Out-of-band Management – Useful Beyond Catastrophe
I was lucky enough to participate in Tech Field Day Extra at Cisco Live a couple
weeks months ago. This event brings independent thought leaders together with a number of IT product vendors that were at Cisco Live to share information and opinions. I was not paid to attend, but the organizers did provide some meals while I was there. There is no expectation of providing any content, so the fact that I’m mentioning it says something. It was a great event and worth a few hours to check out the videos. Thanks to Gestalt IT for getting me involved. OpenGear was there, and it was good to see some new faces and hear some new ideas.
For those that
live under a rock don’t know, OpenGear traditionally provides out-of-band (OOB) management solutions via hardware appliances that run independently of your network. They, like other vendors in that space, can connect to the cellular data network of choice and provide access to your gear when something fails (what OpenGear calls “worst day”). Over 99.9% of the time, though, you would never use your OOB devices. They’re just going to sit there doing nothing until that day that something fails catastrophically. No one likes idle resources, – especially those that are paying for it – so how else can you use that thing that has 84729 cables coming out of it?
You can use your OOB gear for provisioning using ZTP or the like. This is what OpenGear was calling “first day” operations. When a new device is connected to the OOB network, that device can be upgraded and configured through the magic of DHCP options. OS image upgrade and config all downloaded automatically. Sounds like a phone, eh?
This will be great for a new network, but this first day operation doesn’t really need to be on the first day of the greenfield. You can use it when you add new switches to you fabric or new edge routers to the Internet. You can even use it to push a config when a device needs to be replaced.
Related: I had a project several years ago that implemented white box switching in an existing data center, and I wound up writing some Ansible playbooks to push configurations to everything. It started off as a way to do VLAN changes and whatnot, but I realized I could use some the playbooks a la ZTP to have the switches boot up and run that same playbook to do the initial config. Man, I wish I could have blogged about that project.
That’s some progress, but we still have devices that sit there doing nothing for 99% of their lives. Can we use our OOB networks to regularly configure or monitor our devices? That is, when we make changes to the configs or get stats for Grafana, can we use the OOB network? Well, sure.
In the simplest form, you can just connect to the console of your devices via the OOB network and make your changes from there. Easy. No one likes the old, clunky interfaces of their OOB gear, though, so let’s try something else. How about a SSH port-forwarding session where you wind up SSHing into the console of your gear? Let’s think fancier.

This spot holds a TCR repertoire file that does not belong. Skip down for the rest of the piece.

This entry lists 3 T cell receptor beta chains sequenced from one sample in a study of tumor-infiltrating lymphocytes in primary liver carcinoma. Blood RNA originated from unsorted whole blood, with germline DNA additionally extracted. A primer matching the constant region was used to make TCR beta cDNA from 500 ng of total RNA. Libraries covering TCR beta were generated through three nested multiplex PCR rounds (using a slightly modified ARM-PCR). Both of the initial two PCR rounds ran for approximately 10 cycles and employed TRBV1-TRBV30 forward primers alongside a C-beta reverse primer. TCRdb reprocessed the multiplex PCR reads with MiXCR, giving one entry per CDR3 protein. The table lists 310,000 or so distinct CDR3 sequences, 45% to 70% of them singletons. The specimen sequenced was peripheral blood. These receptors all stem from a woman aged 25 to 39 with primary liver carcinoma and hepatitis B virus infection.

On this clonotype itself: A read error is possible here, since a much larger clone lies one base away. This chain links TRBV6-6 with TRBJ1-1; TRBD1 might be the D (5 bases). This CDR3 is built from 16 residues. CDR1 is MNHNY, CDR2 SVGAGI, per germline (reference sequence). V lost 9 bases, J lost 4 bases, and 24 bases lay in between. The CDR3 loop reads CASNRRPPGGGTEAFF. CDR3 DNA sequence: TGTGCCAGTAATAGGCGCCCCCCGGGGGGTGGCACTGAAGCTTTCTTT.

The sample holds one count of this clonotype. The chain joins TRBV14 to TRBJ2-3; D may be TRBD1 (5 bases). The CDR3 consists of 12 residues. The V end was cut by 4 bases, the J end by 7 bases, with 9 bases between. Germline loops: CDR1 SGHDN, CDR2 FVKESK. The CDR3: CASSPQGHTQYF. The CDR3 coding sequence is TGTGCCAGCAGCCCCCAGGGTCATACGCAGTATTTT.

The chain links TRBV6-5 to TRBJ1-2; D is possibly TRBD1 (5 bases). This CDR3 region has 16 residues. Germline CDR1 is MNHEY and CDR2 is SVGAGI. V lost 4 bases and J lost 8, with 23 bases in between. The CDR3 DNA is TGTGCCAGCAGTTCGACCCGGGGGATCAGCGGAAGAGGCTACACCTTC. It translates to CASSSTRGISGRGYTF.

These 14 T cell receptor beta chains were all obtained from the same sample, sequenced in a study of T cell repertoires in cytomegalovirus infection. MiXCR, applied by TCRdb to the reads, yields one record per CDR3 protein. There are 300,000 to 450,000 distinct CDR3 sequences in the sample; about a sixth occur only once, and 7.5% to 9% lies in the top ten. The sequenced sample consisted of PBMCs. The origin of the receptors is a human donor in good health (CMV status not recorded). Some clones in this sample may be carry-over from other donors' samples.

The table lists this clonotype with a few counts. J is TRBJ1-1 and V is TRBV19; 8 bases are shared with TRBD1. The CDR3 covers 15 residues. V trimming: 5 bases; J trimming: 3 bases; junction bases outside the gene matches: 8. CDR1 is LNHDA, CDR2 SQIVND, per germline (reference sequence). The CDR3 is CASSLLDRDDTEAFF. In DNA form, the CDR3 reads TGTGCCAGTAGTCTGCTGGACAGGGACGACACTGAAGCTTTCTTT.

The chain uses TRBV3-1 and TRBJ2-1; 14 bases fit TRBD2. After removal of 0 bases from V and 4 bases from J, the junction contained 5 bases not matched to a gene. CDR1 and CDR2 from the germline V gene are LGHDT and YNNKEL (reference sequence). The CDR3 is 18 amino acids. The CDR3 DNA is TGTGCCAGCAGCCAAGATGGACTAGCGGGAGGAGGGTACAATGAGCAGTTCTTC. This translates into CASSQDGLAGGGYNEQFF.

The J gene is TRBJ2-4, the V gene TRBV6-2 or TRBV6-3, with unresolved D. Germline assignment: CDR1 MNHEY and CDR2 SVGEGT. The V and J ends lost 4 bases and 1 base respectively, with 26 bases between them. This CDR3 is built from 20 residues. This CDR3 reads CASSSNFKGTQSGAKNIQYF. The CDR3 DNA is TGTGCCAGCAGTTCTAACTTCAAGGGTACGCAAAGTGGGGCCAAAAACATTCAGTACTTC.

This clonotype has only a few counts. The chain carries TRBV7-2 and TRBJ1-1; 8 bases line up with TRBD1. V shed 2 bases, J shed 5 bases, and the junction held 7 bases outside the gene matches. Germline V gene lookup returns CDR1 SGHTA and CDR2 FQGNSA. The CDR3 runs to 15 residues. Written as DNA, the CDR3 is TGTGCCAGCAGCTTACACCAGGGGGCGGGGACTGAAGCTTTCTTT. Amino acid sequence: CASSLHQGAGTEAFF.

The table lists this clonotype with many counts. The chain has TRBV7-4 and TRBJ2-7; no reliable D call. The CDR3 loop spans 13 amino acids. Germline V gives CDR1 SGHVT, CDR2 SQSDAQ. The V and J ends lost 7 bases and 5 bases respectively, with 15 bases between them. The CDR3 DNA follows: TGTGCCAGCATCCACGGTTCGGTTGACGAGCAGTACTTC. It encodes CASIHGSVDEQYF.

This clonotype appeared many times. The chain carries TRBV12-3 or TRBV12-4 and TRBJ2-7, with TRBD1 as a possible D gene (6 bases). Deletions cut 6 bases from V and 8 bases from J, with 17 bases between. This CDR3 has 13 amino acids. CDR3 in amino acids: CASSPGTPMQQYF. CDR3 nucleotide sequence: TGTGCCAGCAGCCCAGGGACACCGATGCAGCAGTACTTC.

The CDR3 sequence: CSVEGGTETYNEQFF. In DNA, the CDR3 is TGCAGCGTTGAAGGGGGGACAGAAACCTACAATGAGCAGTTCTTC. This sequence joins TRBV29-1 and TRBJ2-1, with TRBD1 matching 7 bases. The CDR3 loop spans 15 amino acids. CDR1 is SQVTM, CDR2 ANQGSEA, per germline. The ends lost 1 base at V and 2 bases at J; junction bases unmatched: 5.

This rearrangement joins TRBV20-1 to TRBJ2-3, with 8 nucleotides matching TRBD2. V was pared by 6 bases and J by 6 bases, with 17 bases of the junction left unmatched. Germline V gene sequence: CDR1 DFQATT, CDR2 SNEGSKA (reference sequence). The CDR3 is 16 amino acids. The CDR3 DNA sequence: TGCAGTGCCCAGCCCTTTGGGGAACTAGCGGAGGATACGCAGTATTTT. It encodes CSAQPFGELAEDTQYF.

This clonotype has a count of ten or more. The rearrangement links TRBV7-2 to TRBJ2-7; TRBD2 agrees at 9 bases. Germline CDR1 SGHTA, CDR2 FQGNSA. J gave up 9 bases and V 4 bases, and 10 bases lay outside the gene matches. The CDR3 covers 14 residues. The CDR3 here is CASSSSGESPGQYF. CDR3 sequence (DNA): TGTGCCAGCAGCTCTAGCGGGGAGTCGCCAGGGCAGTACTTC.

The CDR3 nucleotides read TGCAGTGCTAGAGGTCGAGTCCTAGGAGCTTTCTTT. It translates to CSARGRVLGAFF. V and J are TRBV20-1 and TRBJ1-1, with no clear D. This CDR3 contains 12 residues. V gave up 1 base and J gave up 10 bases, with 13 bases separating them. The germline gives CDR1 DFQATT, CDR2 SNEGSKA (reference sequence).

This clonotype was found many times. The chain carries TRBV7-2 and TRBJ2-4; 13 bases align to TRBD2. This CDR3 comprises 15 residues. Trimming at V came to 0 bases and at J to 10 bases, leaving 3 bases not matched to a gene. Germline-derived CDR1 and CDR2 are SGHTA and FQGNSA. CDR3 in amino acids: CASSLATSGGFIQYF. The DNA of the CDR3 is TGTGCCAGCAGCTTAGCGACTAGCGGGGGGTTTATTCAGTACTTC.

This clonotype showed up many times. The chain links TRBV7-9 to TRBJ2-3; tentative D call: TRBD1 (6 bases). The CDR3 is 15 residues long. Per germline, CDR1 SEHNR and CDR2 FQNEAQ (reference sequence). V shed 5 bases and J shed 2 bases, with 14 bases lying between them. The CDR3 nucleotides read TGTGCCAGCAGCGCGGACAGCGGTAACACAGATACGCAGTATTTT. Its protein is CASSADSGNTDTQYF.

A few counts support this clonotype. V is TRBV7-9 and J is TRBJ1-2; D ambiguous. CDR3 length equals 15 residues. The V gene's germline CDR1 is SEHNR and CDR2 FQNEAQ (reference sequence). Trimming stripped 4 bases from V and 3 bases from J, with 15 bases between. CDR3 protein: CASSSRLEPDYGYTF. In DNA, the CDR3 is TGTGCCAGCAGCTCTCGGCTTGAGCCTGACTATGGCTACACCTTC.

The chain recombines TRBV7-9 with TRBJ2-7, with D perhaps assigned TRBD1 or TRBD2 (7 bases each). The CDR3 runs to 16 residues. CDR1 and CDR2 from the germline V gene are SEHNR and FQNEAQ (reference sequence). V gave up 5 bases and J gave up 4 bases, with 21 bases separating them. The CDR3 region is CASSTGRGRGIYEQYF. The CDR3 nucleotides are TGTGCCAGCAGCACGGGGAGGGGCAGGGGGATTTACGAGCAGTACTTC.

Another way to use that OOB network on a more-daily basis is to connect management interfaces of everything up to the OOB devices. Some have Ethernet switching built in for such things, so plug your stuff directly into those ports. Your network gear, iDRAC/ILO/CIMC/IPMI, PDUs, UPSes…all that stuff. That sets up your processes for using the OOB network instead of mixing traffic with production.
I mentioned that I had a project that used Ansible playbooks to do config updates, and you can do the same here. I’m sure there’s some Ansible magic to proxy your connections through an OOB device, but OpenGear (and ZPE) has Ansible collections that you can use to configure your stuff through those OOB devices. And I won’t even go into the fact that you can run containers on a lot of the OOB gear; that’s a whole blog post in itself (that I’m probably not qualified to talk about)!
I need to mention some generic benefits of an OOB network before we wrap up. With true OOB connectivity, any changes you make to a device don’t affect your connectivity to the device your destroyed. If you accidentally did a “wri erase; reboot” instead of setting the NTP server, you still have connectivity to that device, which means you can roll back or fix the issues remotely. It also means that you can do things like check the status of your BGP neighbors after your intern swears that only the SNMP community was updated but an entire site went offline.
OOB is worth your time. It’s always been worth the investment for catastrophes, but, with some added functionality, it might be worth the investment for day-to-day operations. A couple companies I know are shrinking offices thanks to WFH benefits, and there’s a concern that that one person who always helps you with problems at the site (we all know the one!) doesn’t come to the office any more. How are you going to troubleshoot those problems now? Well, an OOB device won’t plug in a cable for you, but it will surely help.
LTE data plans questions to me.
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